My, my! It has been a while since we have posted anything, but much has happened at the GW Apiary since our last updates.
About three weeks ago, Senior Beekeeper Mehreen, Junior Beekeeper Liam and I heard from Tara, one of our researchers on the queen team, that Hive 7 was not doing well, so the three of us headed up to the apiary roof to assess the situation.
As it turns out, Hive 7 was as healthy as ever, with plenty of brood, pollen, and young bees. We even extracted an entire super’s worth of honey and nectar! Not wanting to discredit Tara’s concerns, we inspected Hive 6 and immediately realized that something was wrong.
All of the supers weighed little, there weren’t too many bees around, and there wasn’t much honey to extract. Each cell in each frame of Hive 6 contained tiny white specks, which we identified as evidence of a wax moth infestation.
For those who are unaware, wax moths are pests that lay eggs in beehives after dark, and essentially infest the hive, eating many of the honeybees’ food sources (e.g. honey, pollen, even wax), and leaving practically irremovable webs behind.
Earlier this summer Mehreen, Liam, researcher Pri and I scraped wax moth debris off of extra supers in our research building’s basement, and we got to know the little creatures up close and personal. This time around, Mehreen, Liam and I got an opportunity to see their destruction to a live hive.
Although we’ve encountered the wax moths before, it was still a bit upsetting to see their detrimental impact on one of our most flourishing hives in our apiary.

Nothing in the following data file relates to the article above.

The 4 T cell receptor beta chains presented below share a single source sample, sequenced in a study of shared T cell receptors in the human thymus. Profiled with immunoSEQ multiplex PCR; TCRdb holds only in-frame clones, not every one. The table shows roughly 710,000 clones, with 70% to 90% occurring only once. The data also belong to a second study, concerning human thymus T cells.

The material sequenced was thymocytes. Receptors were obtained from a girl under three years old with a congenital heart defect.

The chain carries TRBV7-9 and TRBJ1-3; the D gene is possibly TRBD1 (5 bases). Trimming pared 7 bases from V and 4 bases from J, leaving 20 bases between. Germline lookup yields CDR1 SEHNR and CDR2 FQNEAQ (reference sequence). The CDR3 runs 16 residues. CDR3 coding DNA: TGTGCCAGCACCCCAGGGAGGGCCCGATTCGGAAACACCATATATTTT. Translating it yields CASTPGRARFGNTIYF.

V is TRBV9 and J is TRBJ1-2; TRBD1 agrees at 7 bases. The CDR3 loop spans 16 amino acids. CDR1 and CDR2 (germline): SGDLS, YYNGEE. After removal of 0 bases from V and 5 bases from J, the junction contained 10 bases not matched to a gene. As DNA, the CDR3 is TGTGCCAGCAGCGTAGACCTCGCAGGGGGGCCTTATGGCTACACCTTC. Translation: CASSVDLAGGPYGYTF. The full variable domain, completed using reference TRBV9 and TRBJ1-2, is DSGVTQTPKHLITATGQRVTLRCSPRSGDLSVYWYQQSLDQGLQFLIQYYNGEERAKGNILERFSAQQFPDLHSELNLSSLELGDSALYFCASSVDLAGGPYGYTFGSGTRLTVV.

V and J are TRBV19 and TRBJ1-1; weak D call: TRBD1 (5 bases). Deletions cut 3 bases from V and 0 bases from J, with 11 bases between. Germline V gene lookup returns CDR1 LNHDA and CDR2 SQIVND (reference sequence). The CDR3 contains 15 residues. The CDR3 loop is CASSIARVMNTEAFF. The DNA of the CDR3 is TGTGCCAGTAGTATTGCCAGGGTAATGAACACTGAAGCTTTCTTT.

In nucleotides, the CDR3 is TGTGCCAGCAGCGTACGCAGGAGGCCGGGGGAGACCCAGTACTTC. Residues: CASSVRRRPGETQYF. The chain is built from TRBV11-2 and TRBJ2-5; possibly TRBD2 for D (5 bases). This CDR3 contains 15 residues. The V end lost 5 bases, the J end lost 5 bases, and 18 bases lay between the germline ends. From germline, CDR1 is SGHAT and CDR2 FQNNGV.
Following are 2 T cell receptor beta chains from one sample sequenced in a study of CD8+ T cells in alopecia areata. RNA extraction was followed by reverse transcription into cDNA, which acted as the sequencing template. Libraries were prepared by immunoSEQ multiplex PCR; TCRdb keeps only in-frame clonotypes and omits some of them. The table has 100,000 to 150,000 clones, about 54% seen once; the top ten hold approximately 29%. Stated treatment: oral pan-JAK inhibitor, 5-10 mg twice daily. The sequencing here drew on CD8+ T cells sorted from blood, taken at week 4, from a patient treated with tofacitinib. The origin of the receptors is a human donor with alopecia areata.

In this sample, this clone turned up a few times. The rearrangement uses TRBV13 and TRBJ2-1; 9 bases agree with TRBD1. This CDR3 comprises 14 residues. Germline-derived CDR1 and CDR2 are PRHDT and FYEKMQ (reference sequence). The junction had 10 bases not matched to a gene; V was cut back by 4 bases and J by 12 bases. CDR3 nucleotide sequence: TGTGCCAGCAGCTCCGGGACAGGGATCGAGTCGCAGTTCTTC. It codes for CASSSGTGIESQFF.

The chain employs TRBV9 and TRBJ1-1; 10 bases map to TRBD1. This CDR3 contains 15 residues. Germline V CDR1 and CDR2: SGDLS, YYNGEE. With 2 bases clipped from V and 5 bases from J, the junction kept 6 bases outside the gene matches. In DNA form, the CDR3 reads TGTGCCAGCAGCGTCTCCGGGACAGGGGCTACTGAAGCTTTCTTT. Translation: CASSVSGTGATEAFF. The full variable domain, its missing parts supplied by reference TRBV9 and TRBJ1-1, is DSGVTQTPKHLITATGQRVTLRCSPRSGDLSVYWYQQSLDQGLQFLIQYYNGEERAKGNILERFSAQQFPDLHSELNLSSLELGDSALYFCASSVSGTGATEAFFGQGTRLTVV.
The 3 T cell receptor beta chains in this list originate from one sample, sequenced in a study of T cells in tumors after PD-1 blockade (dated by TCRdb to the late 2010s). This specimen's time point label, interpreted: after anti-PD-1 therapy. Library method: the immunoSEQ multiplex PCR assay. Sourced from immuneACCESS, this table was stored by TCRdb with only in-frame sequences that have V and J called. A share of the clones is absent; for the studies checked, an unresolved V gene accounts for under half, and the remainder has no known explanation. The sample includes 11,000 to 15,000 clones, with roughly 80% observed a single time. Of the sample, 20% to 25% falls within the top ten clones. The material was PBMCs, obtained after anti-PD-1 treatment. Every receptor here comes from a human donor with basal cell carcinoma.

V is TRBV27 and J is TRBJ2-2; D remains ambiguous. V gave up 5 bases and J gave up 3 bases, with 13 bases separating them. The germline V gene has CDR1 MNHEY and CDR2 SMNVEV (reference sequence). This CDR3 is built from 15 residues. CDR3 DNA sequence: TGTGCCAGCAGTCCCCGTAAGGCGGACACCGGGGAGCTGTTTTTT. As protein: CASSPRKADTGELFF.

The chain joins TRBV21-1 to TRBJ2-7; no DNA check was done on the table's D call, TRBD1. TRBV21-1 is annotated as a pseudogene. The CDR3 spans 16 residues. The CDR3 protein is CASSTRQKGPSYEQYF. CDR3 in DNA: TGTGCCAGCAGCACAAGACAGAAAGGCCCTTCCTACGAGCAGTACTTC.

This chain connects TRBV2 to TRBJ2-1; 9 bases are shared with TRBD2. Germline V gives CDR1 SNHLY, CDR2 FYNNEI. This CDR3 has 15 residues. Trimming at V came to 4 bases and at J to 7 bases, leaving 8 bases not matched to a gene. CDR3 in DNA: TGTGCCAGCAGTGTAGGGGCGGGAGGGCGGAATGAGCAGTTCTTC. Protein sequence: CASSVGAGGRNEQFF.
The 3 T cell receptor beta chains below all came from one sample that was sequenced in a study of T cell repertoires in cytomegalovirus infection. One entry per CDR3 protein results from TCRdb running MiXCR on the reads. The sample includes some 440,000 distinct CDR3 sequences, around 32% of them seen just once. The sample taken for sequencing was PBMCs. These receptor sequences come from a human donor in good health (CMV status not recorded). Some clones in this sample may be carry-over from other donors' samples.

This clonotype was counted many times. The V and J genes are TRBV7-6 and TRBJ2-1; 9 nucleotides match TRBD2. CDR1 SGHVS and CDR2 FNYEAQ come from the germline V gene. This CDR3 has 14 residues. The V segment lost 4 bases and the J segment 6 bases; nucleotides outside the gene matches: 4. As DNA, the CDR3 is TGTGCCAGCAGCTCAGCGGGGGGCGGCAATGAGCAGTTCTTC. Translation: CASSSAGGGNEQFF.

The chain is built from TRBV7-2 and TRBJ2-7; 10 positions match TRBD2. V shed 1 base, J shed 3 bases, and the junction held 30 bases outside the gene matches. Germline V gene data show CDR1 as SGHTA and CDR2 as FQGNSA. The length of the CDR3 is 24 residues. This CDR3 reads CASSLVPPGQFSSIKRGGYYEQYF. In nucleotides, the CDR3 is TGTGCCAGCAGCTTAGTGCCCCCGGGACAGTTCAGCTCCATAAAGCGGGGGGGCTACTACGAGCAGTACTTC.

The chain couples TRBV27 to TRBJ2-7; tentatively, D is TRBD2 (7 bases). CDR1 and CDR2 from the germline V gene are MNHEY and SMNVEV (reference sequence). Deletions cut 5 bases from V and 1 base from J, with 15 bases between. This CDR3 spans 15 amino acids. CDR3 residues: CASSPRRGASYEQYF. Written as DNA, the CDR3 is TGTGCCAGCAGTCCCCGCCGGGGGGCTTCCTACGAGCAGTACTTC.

We could not get in contact with Professor Doebel, who had left for the day, so we decided to not take any drastic measures.
We decided and were excited to inspect Hive 12 to see what it had to offer, since we were able to reap a whole bounty of honey from it just a couple of weeks ago.
Unfortunately, when we inspected Hive 12, we were dismayed to find…
We were disappointed, since Hive 12 went from a healthy colony to a collapsed one in just a matter of weeks. There were cells full of pollen and half of a super’s worth of honey. There was no queen, nor were there workers or drones. Fresh, young bees were not fed enough to exert the energy needed to emerge from their cells, so they lifelessly hung limply from the frames, forever long and lost.
Our Hive 12 is a classic, textbook demonstration of Colony Collapse Disorder, in which a healthy honeybee hive . This is not the first time a hive has collapsed at the GW Apiary, nor was this the first time our Hive 12 collapsed: this is the second consecutive year that our Hive 12 has suffered.
Colony Collapse Disorder, or CCD, is especially frustrating since there is no single confirmed cause since CCD was first diagnosed in 2006. While strong correlation has been made in many scientific studies to various sources of destruction for honeybees, including pesticide use, Varroa destructor mites, stress, and more.
It is one thing to beekeep, but witnessing the deterioration of Hive 12 serves as a grim reminder of why we are all involved in the GW Apiary and honeybee research lab: to make strides towards diminishing the impact of (and even resolving) Colony Collapse Disorder.
If you’d like to learn more about Colony Collapse Disorder, but without being inundated with information or heavily scientific publications, I highly suggest watching this YouTube video, as it does a good job of summing up CCD with some appealing animation.
Please keep checking back for more updates (including pictures!) from some of our most recent developments, including part one of our honey extraction, which occurred during GW’s Alumni Weekend 2015, approximately two weeks ago. So stay tuned, and have a hap-bee Monday evening.